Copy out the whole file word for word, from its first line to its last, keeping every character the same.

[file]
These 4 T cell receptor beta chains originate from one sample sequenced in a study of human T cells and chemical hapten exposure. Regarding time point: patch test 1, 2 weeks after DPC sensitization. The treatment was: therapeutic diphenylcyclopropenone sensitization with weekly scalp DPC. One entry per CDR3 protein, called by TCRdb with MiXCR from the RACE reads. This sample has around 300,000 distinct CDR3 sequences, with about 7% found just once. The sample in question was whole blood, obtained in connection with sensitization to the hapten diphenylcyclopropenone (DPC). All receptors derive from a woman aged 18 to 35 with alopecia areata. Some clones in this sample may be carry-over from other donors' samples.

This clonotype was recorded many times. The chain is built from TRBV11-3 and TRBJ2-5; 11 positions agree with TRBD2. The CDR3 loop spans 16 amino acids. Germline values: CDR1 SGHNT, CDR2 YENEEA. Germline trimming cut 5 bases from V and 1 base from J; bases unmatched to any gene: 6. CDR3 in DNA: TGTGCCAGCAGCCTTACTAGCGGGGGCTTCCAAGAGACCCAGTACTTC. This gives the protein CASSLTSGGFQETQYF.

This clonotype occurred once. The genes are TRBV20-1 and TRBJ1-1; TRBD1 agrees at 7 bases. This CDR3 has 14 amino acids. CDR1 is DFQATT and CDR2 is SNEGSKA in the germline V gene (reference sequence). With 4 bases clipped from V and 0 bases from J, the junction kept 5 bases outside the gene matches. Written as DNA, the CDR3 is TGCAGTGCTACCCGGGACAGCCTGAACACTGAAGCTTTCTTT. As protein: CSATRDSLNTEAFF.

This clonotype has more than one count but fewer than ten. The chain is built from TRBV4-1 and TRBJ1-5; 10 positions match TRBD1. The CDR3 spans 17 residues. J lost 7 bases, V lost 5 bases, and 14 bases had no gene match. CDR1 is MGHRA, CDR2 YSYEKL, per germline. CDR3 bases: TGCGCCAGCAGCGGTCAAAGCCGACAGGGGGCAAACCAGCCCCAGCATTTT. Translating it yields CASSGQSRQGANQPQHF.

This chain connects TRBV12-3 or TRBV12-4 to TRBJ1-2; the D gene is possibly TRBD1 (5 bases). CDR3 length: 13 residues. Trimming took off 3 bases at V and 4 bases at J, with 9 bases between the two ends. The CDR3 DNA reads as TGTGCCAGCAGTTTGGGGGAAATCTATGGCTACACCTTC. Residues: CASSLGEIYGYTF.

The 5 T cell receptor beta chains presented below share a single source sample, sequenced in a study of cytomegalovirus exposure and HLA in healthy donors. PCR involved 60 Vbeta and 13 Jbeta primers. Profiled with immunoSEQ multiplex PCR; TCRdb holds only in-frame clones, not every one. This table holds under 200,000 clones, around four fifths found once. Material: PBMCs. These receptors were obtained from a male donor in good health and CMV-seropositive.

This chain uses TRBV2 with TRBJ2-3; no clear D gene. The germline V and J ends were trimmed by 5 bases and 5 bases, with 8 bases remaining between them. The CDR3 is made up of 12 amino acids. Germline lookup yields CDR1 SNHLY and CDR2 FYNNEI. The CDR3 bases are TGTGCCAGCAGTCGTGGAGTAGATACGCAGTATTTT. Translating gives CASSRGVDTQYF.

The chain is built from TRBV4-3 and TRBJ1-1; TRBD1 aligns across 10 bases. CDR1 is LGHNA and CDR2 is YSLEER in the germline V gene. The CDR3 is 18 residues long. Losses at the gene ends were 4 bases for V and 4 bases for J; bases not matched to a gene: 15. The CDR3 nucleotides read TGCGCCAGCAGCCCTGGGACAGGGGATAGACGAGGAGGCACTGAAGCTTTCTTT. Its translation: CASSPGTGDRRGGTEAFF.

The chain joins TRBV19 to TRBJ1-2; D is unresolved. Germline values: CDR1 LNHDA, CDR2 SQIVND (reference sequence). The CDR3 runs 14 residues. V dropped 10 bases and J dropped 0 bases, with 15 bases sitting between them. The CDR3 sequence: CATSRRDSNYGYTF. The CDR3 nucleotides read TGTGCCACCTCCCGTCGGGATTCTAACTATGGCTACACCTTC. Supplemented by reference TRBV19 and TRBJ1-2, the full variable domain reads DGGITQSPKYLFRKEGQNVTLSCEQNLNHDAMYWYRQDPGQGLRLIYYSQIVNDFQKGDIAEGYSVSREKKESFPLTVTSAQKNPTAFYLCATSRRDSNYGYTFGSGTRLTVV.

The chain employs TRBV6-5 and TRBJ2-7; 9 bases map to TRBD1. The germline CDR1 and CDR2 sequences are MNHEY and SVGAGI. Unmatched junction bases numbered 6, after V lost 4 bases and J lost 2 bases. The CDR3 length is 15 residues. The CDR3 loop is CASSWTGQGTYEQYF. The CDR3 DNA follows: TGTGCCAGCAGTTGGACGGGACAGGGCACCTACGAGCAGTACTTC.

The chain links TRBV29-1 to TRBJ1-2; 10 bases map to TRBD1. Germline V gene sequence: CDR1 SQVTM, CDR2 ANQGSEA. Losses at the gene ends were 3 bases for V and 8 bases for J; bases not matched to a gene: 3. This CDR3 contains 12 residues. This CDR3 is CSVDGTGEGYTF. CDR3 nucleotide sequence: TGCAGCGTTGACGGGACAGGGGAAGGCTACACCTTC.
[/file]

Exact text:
These 4 T cell receptor beta chains originate from one sample sequenced in a study of human T cells and chemical hapten exposure. Regarding time point: patch test 1, 2 weeks after DPC sensitization. The treatment was: therapeutic diphenylcyclopropenone sensitization with weekly scalp DPC. One entry per CDR3 protein, called by TCRdb with MiXCR from the RACE reads. This sample has around 300,000 distinct CDR3 sequences, with about 7% found just once. The sample in question was whole blood, obtained in connection with sensitization to the hapten diphenylcyclopropenone (DPC). All receptors derive from a woman aged 18 to 35 with alopecia areata. Some clones in this sample may be carry-over from other donors' samples.

This clonotype was recorded many times. The chain is built from TRBV11-3 and TRBJ2-5; 11 positions agree with TRBD2. The CDR3 loop spans 16 amino acids. Germline values: CDR1 SGHNT, CDR2 YENEEA. Germline trimming cut 5 bases from V and 1 base from J; bases unmatched to any gene: 6. CDR3 in DNA: TGTGCCAGCAGCCTTACTAGCGGGGGCTTCCAAGAGACCCAGTACTTC. This gives the protein CASSLTSGGFQETQYF.

This clonotype occurred once. The genes are TRBV20-1 and TRBJ1-1; TRBD1 agrees at 7 bases. This CDR3 has 14 amino acids. CDR1 is DFQATT and CDR2 is SNEGSKA in the germline V gene (reference sequence). With 4 bases clipped from V and 0 bases from J, the junction kept 5 bases outside the gene matches. Written as DNA, the CDR3 is TGCAGTGCTACCCGGGACAGCCTGAACACTGAAGCTTTCTTT. As protein: CSATRDSLNTEAFF.

This clonotype has more than one count but fewer than ten. The chain is built from TRBV4-1 and TRBJ1-5; 10 positions match TRBD1. The CDR3 spans 17 residues. J lost 7 bases, V lost 5 bases, and 14 bases had no gene match. CDR1 is MGHRA, CDR2 YSYEKL, per germline. CDR3 bases: TGCGCCAGCAGCGGTCAAAGCCGACAGGGGGCAAACCAGCCCCAGCATTTT. Translating it yields CASSGQSRQGANQPQHF.

This chain connects TRBV12-3 or TRBV12-4 to TRBJ1-2; the D gene is possibly TRBD1 (5 bases). CDR3 length: 13 residues. Trimming took off 3 bases at V and 4 bases at J, with 9 bases between the two ends. The CDR3 DNA reads as TGTGCCAGCAGTTTGGGGGAAATCTATGGCTACACCTTC. Residues: CASSLGEIYGYTF.

The 5 T cell receptor beta chains presented below share a single source sample, sequenced in a study of cytomegalovirus exposure and HLA in healthy donors. PCR involved 60 Vbeta and 13 Jbeta primers. Profiled with immunoSEQ multiplex PCR; TCRdb holds only in-frame clones, not every one. This table holds under 200,000 clones, around four fifths found once. Material: PBMCs. These receptors were obtained from a male donor in good health and CMV-seropositive.

This chain uses TRBV2 with TRBJ2-3; no clear D gene. The germline V and J ends were trimmed by 5 bases and 5 bases, with 8 bases remaining between them. The CDR3 is made up of 12 amino acids. Germline lookup yields CDR1 SNHLY and CDR2 FYNNEI. The CDR3 bases are TGTGCCAGCAGTCGTGGAGTAGATACGCAGTATTTT. Translating gives CASSRGVDTQYF.

The chain is built from TRBV4-3 and TRBJ1-1; TRBD1 aligns across 10 bases. CDR1 is LGHNA and CDR2 is YSLEER in the germline V gene. The CDR3 is 18 residues long. Losses at the gene ends were 4 bases for V and 4 bases for J; bases not matched to a gene: 15. The CDR3 nucleotides read TGCGCCAGCAGCCCTGGGACAGGGGATAGACGAGGAGGCACTGAAGCTTTCTTT. Its translation: CASSPGTGDRRGGTEAFF.

The chain joins TRBV19 to TRBJ1-2; D is unresolved. Germline values: CDR1 LNHDA, CDR2 SQIVND (reference sequence). The CDR3 runs 14 residues. V dropped 10 bases and J dropped 0 bases, with 15 bases sitting between them. The CDR3 sequence: CATSRRDSNYGYTF. The CDR3 nucleotides read TGTGCCACCTCCCGTCGGGATTCTAACTATGGCTACACCTTC. Supplemented by reference TRBV19 and TRBJ1-2, the full variable domain reads DGGITQSPKYLFRKEGQNVTLSCEQNLNHDAMYWYRQDPGQGLRLIYYSQIVNDFQKGDIAEGYSVSREKKESFPLTVTSAQKNPTAFYLCATSRRDSNYGYTFGSGTRLTVV.

The chain employs TRBV6-5 and TRBJ2-7; 9 bases map to TRBD1. The germline CDR1 and CDR2 sequences are MNHEY and SVGAGI. Unmatched junction bases numbered 6, after V lost 4 bases and J lost 2 bases. The CDR3 length is 15 residues. The CDR3 loop is CASSWTGQGTYEQYF. The CDR3 DNA follows: TGTGCCAGCAGTTGGACGGGACAGGGCACCTACGAGCAGTACTTC.

The chain links TRBV29-1 to TRBJ1-2; 10 bases map to TRBD1. Germline V gene sequence: CDR1 SQVTM, CDR2 ANQGSEA. Losses at the gene ends were 3 bases for V and 8 bases for J; bases not matched to a gene: 3. This CDR3 contains 12 residues. This CDR3 is CSVDGTGEGYTF. CDR3 nucleotide sequence: TGCAGCGTTGACGGGACAGGGGAAGGCTACACCTTC.